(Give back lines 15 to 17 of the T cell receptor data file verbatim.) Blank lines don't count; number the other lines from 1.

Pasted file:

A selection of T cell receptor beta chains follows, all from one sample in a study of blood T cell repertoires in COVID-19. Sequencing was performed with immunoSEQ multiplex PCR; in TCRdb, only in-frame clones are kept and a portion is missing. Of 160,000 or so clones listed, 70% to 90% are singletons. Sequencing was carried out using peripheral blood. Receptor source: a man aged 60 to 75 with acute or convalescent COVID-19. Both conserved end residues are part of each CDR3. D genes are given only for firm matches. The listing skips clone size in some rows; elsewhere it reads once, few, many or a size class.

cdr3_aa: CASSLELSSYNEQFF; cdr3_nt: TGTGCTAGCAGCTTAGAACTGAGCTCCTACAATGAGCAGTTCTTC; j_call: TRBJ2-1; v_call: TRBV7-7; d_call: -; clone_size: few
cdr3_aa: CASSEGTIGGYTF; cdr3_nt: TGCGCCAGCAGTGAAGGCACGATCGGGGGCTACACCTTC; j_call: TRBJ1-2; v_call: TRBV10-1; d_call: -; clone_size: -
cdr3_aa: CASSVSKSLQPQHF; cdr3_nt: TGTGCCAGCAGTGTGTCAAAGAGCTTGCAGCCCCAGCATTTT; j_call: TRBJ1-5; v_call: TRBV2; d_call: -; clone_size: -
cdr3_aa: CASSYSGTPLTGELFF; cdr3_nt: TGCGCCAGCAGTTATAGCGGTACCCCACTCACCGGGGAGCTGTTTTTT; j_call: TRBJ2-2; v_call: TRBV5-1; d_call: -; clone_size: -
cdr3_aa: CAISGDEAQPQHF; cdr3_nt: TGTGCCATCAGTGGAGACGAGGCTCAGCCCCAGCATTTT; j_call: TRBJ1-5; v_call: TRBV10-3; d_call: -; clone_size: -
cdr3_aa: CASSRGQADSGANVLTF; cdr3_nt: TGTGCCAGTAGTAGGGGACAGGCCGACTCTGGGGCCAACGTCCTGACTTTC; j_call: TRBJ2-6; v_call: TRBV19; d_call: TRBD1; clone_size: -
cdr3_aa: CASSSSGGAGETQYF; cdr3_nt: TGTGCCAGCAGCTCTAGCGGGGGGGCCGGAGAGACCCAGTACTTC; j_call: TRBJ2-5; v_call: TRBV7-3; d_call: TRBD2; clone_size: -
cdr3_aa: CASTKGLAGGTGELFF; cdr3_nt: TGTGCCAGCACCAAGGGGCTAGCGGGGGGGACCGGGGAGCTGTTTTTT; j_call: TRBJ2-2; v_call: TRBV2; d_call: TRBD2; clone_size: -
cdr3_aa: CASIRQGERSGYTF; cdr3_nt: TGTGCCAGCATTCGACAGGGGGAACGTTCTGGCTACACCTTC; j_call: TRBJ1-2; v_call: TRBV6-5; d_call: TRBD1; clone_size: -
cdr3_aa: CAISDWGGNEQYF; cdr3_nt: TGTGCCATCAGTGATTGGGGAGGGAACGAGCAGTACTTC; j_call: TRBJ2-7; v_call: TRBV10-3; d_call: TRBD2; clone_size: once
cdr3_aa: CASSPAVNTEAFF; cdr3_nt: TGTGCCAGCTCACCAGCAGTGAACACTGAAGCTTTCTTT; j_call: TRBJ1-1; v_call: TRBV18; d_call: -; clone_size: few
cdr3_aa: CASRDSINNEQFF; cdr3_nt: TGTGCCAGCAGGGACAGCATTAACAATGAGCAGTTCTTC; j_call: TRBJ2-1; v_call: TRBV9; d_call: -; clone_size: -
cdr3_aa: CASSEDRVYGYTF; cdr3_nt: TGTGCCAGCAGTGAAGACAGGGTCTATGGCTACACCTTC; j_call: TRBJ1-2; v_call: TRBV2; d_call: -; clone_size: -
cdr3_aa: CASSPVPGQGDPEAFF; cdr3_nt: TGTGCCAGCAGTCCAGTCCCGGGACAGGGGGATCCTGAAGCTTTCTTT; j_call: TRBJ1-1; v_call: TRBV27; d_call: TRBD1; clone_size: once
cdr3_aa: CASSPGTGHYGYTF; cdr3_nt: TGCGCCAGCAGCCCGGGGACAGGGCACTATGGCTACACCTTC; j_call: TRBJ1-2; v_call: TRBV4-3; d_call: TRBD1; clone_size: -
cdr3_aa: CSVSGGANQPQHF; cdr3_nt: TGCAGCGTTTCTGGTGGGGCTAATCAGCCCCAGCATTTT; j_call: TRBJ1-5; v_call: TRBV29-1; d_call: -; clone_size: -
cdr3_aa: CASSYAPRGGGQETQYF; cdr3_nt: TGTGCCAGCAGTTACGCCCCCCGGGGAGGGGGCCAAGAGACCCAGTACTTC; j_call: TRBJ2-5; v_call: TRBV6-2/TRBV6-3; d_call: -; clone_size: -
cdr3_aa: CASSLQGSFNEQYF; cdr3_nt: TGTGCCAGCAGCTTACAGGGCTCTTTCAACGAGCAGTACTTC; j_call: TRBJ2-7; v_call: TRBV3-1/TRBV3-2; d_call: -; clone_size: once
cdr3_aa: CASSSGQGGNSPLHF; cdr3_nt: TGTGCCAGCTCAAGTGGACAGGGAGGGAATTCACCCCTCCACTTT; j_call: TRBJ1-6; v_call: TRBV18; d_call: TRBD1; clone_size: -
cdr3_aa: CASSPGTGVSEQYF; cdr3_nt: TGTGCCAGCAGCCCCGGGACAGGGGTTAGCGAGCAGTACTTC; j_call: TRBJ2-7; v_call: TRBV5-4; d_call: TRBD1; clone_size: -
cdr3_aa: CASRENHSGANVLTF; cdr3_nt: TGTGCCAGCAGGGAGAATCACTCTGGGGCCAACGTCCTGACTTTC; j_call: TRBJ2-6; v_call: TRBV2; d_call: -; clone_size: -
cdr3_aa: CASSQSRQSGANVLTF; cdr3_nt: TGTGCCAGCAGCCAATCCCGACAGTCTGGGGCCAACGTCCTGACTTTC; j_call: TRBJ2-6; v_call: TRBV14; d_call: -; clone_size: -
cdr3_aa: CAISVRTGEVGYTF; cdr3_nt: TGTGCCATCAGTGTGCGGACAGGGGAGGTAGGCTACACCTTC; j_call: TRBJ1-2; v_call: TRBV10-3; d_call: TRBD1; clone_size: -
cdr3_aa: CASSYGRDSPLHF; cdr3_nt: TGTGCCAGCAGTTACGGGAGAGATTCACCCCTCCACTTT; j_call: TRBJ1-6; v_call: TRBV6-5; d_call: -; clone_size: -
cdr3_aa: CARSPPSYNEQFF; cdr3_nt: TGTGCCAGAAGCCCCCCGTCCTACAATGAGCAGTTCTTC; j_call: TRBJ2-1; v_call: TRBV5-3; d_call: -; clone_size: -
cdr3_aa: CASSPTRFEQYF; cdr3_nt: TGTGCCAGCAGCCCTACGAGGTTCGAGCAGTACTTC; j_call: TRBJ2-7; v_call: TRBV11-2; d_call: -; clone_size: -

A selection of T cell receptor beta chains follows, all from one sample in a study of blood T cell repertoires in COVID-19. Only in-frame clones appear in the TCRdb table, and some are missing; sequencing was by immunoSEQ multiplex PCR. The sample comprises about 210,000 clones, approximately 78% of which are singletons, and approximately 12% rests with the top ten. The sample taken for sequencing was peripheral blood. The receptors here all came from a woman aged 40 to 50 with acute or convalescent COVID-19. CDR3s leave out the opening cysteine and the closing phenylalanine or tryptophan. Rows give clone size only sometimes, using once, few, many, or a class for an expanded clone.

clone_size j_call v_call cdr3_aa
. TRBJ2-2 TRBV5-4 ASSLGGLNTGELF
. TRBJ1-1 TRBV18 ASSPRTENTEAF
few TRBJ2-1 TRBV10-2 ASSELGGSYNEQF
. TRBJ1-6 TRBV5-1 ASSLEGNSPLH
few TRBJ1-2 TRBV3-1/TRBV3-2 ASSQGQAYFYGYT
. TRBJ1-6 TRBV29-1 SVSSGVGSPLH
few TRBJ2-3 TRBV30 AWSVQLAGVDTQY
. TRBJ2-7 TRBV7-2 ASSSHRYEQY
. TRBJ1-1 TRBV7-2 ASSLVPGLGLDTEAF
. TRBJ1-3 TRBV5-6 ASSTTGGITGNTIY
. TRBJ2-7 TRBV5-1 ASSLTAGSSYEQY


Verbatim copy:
cdr3_aa: CASSPVPGQGDPEAFF; cdr3_nt: TGTGCCAGCAGTCCAGTCCCGGGACAGGGGGATCCTGAAGCTTTCTTT; j_call: TRBJ1-1; v_call: TRBV27; d_call: TRBD1; clone_size: once
cdr3_aa: CASSPGTGHYGYTF; cdr3_nt: TGCGCCAGCAGCCCGGGGACAGGGCACTATGGCTACACCTTC; j_call: TRBJ1-2; v_call: TRBV4-3; d_call: TRBD1; clone_size: -
cdr3_aa: CSVSGGANQPQHF; cdr3_nt: TGCAGCGTTTCTGGTGGGGCTAATCAGCCCCAGCATTTT; j_call: TRBJ1-5; v_call: TRBV29-1; d_call: -; clone_size: -